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Applying the Theory of Access to Food Security among Smallholder Family Farmers around North-West Mount Kenya

by 1,3,*, 1,2,3 and 1,3
1
Institute of Geography, University of Bern, 3012 Bern, Switzerland
2
UNESCO Chair on Cultural and Natural Heritage and Sustainable Mountain Development, University of Bern, 3012 Bern, Switzerland
3
Centre for Development and Environment, University of Bern, 3012 Bern, Switzerland
*
Author to whom correspondence should be addressed.
Sustainability 2020, 12(5), 1751; https://doi.org/10.3390/su12051751
Received: 31 January 2020 / Revised: 20 February 2020 / Accepted: 22 February 2020 / Published: 26 February 2020
(This article belongs to the Section Sustainable Agriculture)
Access to productive resources such as land and water is fundamental for households that rely on crop and livestock production for their livelihoods. Research often assumes that agricultural production—and thus, food security—are favoured by tenure security of resources (as represented by a “bundle of property rights”). However, research has not yet elucidated how food security is influenced by additional factors, represented within a “bundle of powers”. Guided by the Theory of Access developed by Ribot and Peluso, we explore the main factors in the respective bundles of rights and powers that influence household food security around north-west Mount Kenya. We interviewed 76 households—38 food secure and 38 food insecure—who were subsampled from a previous food security survey of 380 households. Results show that household food insecurity was not exclusively the result of a lack of private property rights as many farmers had retained their property rights. Instead, a major factor preventing access to productive resources was the difficulty faced by food insecure households in accessing farm technology (i.e. hand tools and implements). Access to authority and via social relations were significantly correlated with access to technology, so improving the latter must take into account the former. View Full-Text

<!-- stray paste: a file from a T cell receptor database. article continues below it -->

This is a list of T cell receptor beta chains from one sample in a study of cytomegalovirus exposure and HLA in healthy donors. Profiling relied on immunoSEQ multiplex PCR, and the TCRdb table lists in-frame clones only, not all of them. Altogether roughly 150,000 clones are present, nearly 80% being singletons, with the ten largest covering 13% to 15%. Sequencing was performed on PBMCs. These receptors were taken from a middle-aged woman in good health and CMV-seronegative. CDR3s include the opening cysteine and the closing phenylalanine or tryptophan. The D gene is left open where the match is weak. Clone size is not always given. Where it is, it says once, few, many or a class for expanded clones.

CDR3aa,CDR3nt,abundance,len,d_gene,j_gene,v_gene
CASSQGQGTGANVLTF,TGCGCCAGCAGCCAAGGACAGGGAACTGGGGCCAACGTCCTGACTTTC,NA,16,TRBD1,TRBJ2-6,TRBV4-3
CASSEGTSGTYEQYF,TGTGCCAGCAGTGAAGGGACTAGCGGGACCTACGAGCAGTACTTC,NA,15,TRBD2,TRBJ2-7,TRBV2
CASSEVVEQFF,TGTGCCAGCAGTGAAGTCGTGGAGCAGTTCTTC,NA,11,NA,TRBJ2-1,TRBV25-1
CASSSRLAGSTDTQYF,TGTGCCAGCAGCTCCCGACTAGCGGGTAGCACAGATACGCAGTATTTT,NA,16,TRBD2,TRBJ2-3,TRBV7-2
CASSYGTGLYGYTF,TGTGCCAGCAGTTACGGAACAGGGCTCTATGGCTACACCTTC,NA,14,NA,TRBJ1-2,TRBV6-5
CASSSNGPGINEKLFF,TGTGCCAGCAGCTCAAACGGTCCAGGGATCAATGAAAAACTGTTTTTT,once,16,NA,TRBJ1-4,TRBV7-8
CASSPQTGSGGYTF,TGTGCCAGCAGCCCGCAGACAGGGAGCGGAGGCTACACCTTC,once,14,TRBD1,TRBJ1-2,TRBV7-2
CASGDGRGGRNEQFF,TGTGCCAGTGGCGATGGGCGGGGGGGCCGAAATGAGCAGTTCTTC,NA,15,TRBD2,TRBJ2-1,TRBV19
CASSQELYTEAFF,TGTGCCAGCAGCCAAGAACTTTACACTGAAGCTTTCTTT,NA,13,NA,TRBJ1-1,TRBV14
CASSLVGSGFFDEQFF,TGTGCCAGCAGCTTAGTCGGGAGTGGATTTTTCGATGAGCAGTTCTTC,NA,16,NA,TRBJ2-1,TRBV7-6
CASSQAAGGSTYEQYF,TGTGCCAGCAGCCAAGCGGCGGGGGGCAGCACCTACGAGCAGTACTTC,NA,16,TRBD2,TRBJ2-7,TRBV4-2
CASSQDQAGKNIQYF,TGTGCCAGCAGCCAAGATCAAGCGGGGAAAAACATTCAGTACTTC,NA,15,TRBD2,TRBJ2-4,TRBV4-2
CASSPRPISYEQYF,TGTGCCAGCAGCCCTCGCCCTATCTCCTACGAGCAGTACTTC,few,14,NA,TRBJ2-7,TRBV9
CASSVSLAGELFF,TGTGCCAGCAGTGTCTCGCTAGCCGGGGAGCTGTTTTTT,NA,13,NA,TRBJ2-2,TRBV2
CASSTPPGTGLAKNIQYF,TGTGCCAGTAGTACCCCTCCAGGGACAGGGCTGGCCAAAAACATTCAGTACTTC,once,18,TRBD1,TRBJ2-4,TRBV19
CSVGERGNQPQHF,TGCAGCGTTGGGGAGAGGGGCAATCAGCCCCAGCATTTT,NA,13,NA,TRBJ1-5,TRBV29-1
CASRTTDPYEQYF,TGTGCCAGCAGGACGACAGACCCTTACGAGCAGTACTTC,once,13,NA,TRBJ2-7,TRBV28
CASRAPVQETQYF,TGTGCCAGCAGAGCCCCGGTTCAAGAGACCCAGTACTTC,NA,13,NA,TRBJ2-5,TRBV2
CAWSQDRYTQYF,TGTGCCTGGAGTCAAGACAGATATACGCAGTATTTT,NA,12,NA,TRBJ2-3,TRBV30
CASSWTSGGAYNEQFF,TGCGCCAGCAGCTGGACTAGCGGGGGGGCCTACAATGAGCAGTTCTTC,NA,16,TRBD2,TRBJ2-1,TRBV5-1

Keywords: access; food security; smallholders; Kenya; Mount Kenya; farm technology; theory of access access; food security; smallholders; Kenya; Mount Kenya; farm technology; theory of access
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MDPI and ACS Style

Mutea, E.; Rist, S.; Jacobi, J. Applying the Theory of Access to Food Security among Smallholder Family Farmers around North-West Mount Kenya. Sustainability 2020, 12, 1751. https://doi.org/10.3390/su12051751

AMA Style

Mutea E, Rist S, Jacobi J. Applying the Theory of Access to Food Security among Smallholder Family Farmers around North-West Mount Kenya. Sustainability. 2020; 12(5):1751. https://doi.org/10.3390/su12051751

Chicago/Turabian Style

Mutea, Emily; Rist, Stephan; Jacobi, Johanna. 2020. "Applying the Theory of Access to Food Security among Smallholder Family Farmers around North-West Mount Kenya" Sustainability 12, no. 5: 1751. https://doi.org/10.3390/su12051751

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